Factory Made is a fascinating look at the avant-garde group that came together – from 1964 to 1968 – as Andy Warhol’s Silver Factory. Steven Watson follows their diverse lives from childhood through their Factory years. He shows how this ever-changing mix of artists and poets, musicians and filmmakers, drag queens, society figures, and fashion models, all interacted at the Factory to create more than 500 films, the Velvet Underground, paintings and sculpture, and thousands of photographs.
Popism: The Warhol Sixties by Andy Warhol
A cultural storm swept through the 1960s – Pop Art, Bob Dylan, psychedelia, underground movies – and at its center sat a bemused young artist with silver hair: Andy Warhol. Andy knew everybody (from the cultural commissioner of New York to drug-driven drag queens) and everybody knew Andy.
His studio, the Factory, was the place where he created the large canvases of soup cans and Pop icons that defined Pop Art, one could listen to the Velvet Underground and rub elbows with Edie Sedgwick, and Warhol himself could observe the comings and goings of the avant-garde. In the detached, back-fence gossip style he was famous for, Warhol tells all in POPism – the ultimate inside story of a decade of cultural revolution.
Factory by Stephen Shore
Stephen Shore was 17 years old when he began hanging out at The Factory – Andy Warhol’s legendary studio in Manhattan. Between 1965 and 1967, Shore spent nearly every day there, taking pictures of its diverse cast of characters, from musicians to actors, artists to writers, and including Edie Sedgwick, Lou Reed, and Nico – not to mention Warhol himself. This book presents a personal selection of photographs from Shore’s collection, providing an insider’s view of this extraordinary moment and place, as seen through the eyes of one of photography’s most beloved practitioners.
a: A Novel by Andy Warhol
Conceptually unique, hilarious, and frightening, a: A Novel is the perfect literary manifestation of Andy Warhol’s sensibility. In the late sixties, Warhol set out to turn a trade book into a piece of pop art, and the result was this astonishing account of the artists, superstars, addicts, and freaks who made up the Factory milieu. Created from audiotapes recorded in and around the Factory, a: A Novel begins with the fabulous Ondine popping several amphetamines and then follows its characters as they converse with inspired, speed-driven wit and cut swaths through the clubs, coffee shops, hospitals, and whorehouses of 1960s Manhattan.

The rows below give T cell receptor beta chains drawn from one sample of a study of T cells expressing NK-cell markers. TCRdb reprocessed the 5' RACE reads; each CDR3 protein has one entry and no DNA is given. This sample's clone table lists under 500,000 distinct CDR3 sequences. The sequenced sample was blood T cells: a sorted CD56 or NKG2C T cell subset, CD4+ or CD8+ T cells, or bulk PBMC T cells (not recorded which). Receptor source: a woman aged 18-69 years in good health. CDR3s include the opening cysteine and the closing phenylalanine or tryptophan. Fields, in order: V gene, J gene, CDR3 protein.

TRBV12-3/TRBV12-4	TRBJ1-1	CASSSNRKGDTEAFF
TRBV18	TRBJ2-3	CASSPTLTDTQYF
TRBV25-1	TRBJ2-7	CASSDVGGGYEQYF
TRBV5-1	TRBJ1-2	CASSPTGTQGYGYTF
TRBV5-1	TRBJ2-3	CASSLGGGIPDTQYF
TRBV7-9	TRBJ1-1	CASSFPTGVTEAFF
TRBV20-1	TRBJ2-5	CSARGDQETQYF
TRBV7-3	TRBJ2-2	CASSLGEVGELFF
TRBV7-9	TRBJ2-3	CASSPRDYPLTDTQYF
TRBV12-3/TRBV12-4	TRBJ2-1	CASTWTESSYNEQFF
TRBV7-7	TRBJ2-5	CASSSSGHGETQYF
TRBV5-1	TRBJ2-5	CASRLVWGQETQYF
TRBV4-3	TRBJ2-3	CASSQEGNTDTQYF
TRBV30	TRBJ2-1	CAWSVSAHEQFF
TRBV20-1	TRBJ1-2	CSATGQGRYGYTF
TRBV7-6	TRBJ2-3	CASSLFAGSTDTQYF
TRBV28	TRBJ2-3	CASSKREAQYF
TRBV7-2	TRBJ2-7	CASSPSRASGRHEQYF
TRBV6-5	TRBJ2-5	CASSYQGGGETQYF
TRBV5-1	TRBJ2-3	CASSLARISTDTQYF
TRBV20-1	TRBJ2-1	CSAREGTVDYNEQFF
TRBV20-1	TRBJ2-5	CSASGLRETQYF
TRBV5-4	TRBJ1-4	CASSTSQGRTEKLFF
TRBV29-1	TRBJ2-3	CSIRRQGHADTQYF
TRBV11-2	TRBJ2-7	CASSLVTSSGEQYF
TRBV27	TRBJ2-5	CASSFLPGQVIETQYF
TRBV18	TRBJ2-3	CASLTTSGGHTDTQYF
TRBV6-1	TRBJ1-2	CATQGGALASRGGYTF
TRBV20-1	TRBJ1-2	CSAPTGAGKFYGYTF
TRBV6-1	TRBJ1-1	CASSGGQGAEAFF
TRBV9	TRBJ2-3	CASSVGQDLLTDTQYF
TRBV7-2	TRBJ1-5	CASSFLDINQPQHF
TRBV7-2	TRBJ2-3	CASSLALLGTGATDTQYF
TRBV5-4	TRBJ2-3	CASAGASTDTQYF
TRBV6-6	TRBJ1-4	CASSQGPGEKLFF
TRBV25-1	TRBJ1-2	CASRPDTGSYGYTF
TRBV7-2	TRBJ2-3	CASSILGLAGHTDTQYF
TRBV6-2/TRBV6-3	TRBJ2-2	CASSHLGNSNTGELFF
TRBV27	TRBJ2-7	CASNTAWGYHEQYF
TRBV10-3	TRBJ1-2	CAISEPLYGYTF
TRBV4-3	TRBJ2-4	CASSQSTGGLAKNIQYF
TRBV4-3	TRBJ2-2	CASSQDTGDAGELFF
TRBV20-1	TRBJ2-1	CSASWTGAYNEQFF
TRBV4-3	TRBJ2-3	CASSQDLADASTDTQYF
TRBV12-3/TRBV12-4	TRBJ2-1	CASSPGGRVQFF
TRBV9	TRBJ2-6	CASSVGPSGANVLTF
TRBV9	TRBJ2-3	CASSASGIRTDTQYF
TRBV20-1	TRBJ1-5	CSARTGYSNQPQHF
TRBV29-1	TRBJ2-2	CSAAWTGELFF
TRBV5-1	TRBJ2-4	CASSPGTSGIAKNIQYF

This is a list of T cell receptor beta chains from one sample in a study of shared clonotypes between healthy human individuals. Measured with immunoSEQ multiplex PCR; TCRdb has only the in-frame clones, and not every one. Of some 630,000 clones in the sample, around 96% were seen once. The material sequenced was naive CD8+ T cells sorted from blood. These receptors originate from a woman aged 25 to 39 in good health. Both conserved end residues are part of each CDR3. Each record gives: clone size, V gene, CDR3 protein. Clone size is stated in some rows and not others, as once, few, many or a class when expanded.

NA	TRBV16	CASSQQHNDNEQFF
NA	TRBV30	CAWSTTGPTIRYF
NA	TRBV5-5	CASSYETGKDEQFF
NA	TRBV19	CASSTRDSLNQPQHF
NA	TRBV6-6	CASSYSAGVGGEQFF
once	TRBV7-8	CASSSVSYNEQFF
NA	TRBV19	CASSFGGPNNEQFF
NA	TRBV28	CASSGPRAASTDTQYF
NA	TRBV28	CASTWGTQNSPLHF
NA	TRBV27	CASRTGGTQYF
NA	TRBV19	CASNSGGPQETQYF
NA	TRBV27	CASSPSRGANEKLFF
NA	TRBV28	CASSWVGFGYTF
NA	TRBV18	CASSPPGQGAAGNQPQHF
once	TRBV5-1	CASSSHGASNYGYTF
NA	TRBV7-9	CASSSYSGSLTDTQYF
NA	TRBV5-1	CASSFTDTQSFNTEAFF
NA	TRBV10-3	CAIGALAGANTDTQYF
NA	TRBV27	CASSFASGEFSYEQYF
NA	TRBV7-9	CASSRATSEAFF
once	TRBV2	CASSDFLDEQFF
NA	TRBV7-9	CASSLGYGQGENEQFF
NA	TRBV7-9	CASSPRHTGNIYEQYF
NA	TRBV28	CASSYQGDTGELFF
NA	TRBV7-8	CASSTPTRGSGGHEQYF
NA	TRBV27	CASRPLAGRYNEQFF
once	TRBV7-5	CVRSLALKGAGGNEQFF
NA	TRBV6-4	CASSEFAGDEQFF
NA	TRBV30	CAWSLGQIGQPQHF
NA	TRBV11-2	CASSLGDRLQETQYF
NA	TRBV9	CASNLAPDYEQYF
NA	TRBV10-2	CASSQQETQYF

The Philosophy of Andy Warhol by Andy Warhol
Andy Warhol claimed that he loved being outside a party – so that he could get in. But more often than not, the party was at his own studio, The Factory, where celebrities – from Edie Sedgwick and Allen Ginsberg to the Rolling Stones and the Velvet Underground – gathered in an ongoing bash.
A loosely formed autobiography, told with his trademark blend of irony and detachment, this compelling and eccentric memoir riffs and reflects on all things Warhol: New York, America, and his childhood in McKeesport, Pennsylvania, as well as the explosion of his career in the sixties, and his life among the rich and famous.
Andy Warhol “Giant” Size by Phaidon Editors
Andy Warhol “Giant” Size is the definitive document of this remarkable creative force, and a telling look at late twentieth-century pop culture. A must-have for Warhol fans and pop culture enthusiasts, this in-depth and comprehensive overview of Warhol’s extraordinary career is packed with more than 2,000 illustrations culled from rarely-seen archival material, documentary photography, and artwork.
Dave Hickey’s compelling essay on Warhol’s geek-to-guru evolution combines with chapter openers by Warhol friends and insiders to give special insight into the way the enigmatic artist led his life and made his art. It also provides a rare, behind-the-scenes look at the New York art world of the 1950s to the 1980s.
As It Turns Out by Alice Sedgwick Wohl
As It Turns Out is a family story. Alice Sedgwick Wohl is writing to her brother Bobby, who died in a motorcycle accident in 1965, just before their sister Edie Sedgwick met Andy Warhol. After unexpectedly coming across Edie’s image in a clip from Warhol’s extraordinary film Outer and Inner Space, Wohl was moved to put her inner dialogue with Bobby on the page in an attempt to reconstruct Edie’s life and figure out what made Edie and Andy such iconic figures in American culture. What was it about Andy that enabled him to anticipate so much of contemporary culture? Why did Edie draw attention wherever she went? Who exactly was she, who fascinated Warhol and captured the imagination of a generation?
If you enjoyed this guide to essential books on Andy Warhol, check out our list of The 10 Best Books on Walt Disney!